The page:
A Canadian man on a spring hunt experienced a hunter’s worst nightmare, and thankfully, he lived to tell the tale.
Richard Wesley was when hunting in Fire River, Ontario, when he spotted a black bear in the distance. He stayed calm and patiently waited for the bear to pass without disturbing it.
The bear had other ideas, however.
Wesley shared this video on his YouTube channel with the following caption:
I am so happy after this confrontation with a black bear during our spring hunt. No wounds except a bruised elbow and ego where the bear threw me down. Genuinely happy that this was a non fatal or tragic outcome. Proving that the black bear is a wild and unpredictable animal. Again so happy with the outcome.
Bear attacks are rare, but they do happen, and Wesley certainly is lucky he survived this encounter.
A few days before Wesley’s attack, a South African big game hunter was killed in Zimbabwe on Friday when an elephant that had been shot by another hunter fell on him.
The hunter, Theunis Botha, 51, was leading a group hunt when they stumbled upon a herd of breeding elephants, reports National Geographic:
Three elephants charged directly at the hunters, but a fourth elephant caught them by surprise as she charged them from the side.
That elephant picked up Botha with her trunk, and one of the hunters shot her, causing her to collapse on top of Botha. The elephant and Botha were both killed.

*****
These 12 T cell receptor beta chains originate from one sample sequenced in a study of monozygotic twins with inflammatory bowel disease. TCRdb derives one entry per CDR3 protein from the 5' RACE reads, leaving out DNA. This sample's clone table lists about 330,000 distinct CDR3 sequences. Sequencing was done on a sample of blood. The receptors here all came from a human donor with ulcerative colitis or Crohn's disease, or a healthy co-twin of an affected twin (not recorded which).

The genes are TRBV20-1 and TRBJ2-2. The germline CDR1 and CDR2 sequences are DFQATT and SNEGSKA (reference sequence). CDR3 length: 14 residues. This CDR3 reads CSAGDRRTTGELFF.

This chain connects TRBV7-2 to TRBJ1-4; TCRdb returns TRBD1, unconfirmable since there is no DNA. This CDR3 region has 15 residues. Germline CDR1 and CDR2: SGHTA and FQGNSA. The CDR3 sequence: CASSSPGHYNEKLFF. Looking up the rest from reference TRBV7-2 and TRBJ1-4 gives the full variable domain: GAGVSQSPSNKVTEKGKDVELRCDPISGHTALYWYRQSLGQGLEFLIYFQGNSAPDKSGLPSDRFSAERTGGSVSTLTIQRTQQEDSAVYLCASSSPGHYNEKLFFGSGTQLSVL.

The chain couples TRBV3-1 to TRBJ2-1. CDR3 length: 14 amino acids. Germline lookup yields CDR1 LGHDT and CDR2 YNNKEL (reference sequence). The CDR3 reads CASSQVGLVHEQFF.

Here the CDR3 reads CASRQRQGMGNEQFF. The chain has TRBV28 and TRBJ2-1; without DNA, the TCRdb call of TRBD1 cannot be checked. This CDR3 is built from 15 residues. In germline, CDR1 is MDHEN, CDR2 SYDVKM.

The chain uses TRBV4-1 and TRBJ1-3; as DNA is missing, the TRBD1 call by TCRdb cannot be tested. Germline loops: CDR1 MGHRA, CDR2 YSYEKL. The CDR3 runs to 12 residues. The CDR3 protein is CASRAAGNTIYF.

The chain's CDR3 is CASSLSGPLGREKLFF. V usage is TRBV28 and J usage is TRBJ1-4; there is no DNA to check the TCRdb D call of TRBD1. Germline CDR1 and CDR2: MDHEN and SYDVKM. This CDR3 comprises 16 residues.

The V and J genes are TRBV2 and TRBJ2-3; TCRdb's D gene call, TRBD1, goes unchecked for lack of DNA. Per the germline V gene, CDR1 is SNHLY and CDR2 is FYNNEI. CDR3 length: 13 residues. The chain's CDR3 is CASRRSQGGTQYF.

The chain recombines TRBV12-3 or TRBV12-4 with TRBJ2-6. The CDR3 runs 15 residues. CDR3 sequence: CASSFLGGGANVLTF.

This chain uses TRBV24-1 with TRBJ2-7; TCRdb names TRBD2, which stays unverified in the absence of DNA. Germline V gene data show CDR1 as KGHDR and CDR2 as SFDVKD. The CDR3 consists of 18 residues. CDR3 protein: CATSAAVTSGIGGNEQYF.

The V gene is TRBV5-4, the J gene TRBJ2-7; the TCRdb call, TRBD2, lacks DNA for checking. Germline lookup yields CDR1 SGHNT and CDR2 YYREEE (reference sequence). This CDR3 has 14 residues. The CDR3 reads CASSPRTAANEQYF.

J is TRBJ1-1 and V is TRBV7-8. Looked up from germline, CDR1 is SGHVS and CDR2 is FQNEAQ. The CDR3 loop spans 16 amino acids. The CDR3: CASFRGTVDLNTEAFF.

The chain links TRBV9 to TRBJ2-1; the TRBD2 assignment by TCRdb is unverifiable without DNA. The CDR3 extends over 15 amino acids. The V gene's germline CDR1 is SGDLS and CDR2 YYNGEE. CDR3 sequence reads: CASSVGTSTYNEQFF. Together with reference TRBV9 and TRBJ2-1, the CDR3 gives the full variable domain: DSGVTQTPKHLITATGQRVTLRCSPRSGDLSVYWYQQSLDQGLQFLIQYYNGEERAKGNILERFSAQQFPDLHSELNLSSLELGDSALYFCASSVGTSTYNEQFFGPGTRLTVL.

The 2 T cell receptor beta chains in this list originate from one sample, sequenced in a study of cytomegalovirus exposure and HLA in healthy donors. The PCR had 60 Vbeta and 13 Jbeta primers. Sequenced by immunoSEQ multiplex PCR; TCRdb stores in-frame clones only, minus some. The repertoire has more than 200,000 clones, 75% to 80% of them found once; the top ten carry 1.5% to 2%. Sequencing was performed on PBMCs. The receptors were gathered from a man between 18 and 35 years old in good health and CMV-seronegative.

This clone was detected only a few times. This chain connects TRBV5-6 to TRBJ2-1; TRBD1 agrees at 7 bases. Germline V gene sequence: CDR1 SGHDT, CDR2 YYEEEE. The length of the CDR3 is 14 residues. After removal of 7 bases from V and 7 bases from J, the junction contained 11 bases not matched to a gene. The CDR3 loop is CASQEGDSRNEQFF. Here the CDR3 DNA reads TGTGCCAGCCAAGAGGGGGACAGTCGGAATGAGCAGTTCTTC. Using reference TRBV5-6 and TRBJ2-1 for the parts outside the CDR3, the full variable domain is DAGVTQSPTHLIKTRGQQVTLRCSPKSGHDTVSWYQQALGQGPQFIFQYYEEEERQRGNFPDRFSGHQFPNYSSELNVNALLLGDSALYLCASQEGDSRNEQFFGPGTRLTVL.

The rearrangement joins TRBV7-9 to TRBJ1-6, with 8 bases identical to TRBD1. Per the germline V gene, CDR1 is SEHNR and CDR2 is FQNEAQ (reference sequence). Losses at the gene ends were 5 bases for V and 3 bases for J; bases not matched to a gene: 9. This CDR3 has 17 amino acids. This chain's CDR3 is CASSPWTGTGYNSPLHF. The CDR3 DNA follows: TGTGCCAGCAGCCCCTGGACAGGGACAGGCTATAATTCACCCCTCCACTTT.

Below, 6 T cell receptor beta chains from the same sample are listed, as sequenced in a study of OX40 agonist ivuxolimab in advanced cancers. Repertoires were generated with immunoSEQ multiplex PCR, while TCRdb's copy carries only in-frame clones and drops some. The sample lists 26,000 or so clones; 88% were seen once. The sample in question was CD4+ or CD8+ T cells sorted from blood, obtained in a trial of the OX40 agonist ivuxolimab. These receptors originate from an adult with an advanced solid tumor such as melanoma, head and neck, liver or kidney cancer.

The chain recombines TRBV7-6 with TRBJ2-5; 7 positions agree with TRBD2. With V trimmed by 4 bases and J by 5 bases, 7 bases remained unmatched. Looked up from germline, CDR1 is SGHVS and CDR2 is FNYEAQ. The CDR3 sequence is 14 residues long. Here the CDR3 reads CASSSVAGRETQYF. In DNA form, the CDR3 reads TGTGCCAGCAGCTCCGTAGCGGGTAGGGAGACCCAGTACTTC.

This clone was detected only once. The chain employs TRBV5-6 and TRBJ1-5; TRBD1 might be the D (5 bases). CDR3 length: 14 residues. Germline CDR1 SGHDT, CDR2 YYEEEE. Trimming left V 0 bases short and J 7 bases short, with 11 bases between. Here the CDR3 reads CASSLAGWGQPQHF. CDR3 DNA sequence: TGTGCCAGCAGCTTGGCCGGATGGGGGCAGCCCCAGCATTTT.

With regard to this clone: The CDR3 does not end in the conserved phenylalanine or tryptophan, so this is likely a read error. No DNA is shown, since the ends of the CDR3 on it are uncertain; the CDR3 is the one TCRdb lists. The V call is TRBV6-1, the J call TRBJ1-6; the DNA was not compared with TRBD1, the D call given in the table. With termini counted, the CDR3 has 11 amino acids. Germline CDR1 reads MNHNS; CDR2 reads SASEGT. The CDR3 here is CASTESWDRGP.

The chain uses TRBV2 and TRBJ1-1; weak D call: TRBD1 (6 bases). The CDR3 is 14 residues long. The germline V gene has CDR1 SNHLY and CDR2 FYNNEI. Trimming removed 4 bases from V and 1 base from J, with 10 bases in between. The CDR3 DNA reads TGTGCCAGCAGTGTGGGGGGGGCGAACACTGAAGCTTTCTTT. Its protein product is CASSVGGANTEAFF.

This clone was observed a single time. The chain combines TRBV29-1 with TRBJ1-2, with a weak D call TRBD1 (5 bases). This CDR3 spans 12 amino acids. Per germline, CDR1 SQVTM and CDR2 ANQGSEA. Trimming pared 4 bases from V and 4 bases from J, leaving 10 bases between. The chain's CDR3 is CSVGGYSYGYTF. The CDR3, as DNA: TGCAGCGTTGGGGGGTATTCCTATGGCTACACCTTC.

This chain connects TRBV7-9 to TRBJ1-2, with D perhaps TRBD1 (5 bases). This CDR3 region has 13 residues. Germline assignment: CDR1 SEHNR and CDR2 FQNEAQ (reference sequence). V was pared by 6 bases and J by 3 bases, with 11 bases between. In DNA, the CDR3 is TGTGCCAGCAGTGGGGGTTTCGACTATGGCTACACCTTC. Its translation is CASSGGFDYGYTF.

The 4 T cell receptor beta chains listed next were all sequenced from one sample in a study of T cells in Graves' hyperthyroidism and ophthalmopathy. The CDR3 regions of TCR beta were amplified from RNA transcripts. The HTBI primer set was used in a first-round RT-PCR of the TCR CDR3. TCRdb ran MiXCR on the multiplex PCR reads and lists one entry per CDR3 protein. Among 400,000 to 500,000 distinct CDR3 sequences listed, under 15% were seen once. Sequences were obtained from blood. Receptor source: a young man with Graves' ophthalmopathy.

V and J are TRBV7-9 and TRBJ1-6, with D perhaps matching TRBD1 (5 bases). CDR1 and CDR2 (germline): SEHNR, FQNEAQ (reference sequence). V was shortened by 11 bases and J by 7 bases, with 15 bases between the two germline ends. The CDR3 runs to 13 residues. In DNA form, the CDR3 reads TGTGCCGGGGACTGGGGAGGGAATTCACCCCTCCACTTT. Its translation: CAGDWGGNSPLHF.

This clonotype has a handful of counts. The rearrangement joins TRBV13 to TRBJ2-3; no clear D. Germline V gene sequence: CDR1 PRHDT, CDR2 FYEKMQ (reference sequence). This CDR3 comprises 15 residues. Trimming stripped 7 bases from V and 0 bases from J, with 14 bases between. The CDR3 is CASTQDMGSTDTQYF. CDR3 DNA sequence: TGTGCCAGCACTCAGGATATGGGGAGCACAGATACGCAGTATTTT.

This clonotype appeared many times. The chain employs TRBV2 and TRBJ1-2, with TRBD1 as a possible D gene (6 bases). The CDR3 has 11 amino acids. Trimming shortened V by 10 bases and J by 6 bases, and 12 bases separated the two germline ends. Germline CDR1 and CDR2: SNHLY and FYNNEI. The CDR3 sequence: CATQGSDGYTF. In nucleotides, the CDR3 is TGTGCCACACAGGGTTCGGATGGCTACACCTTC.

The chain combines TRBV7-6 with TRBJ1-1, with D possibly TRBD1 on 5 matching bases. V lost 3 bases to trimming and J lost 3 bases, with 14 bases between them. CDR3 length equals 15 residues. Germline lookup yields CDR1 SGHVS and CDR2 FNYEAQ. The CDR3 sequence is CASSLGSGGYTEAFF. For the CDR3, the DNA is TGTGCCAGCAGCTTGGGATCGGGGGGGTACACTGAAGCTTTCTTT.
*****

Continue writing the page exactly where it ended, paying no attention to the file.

Elephants have been known to express emotions such as empathy, and some have even shown signs of grief over dead elephants. They have established societies within their herds and are capable of communicating with each other through subtle signs and gestures.
Elephants rarely kill humans, but approximately 30,000 of the typically gentle creatures are killed each year by poachers for their ivory.
Bears are unpredictable, and while each encounter is unique, there are basic guidelines that may reduce the chance of serious injury or death.
Recognizing the kind of bear you are dealing with is crucial: brown bears and black bears behave differently.
Brown/Grizzly Bears: If you are attacked by a brown/grizzly bear, leave your pack on and PLAY DEAD. Lay ﬂat on your stomach with your hands clasped behind your neck. Spread your legs to make it harder for the bear to turn you over. Remain still until the bear leaves the area. Fighting back usually increases the intensity of such attacks. However, if the attack persists, fight back vigorously. Use whatever you have at hand to hit the bear in the face.
Black Bears: If you are attacked by a black bear, DO NOT PLAY DEAD. Try to escape to a secure place such as a car or building. If escape is not possible, try to ﬁght back using any object available. Concentrate your kicks and blows on the bear’s face and muzzle.
If any bear attacks you in your tent, or stalks you and then attacks, do NOT play dead—ﬁght back! This kind of attack is very rare, but can be serious because it often means the bear is looking for food and sees you as prey.
For more information on avoiding – and surviving – bear attacks, please read the rest of the NPS article here.
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Lily Dane is a staff writer for The Daily Sheeple. Her goal is to help people to “Wake the Flock Up!”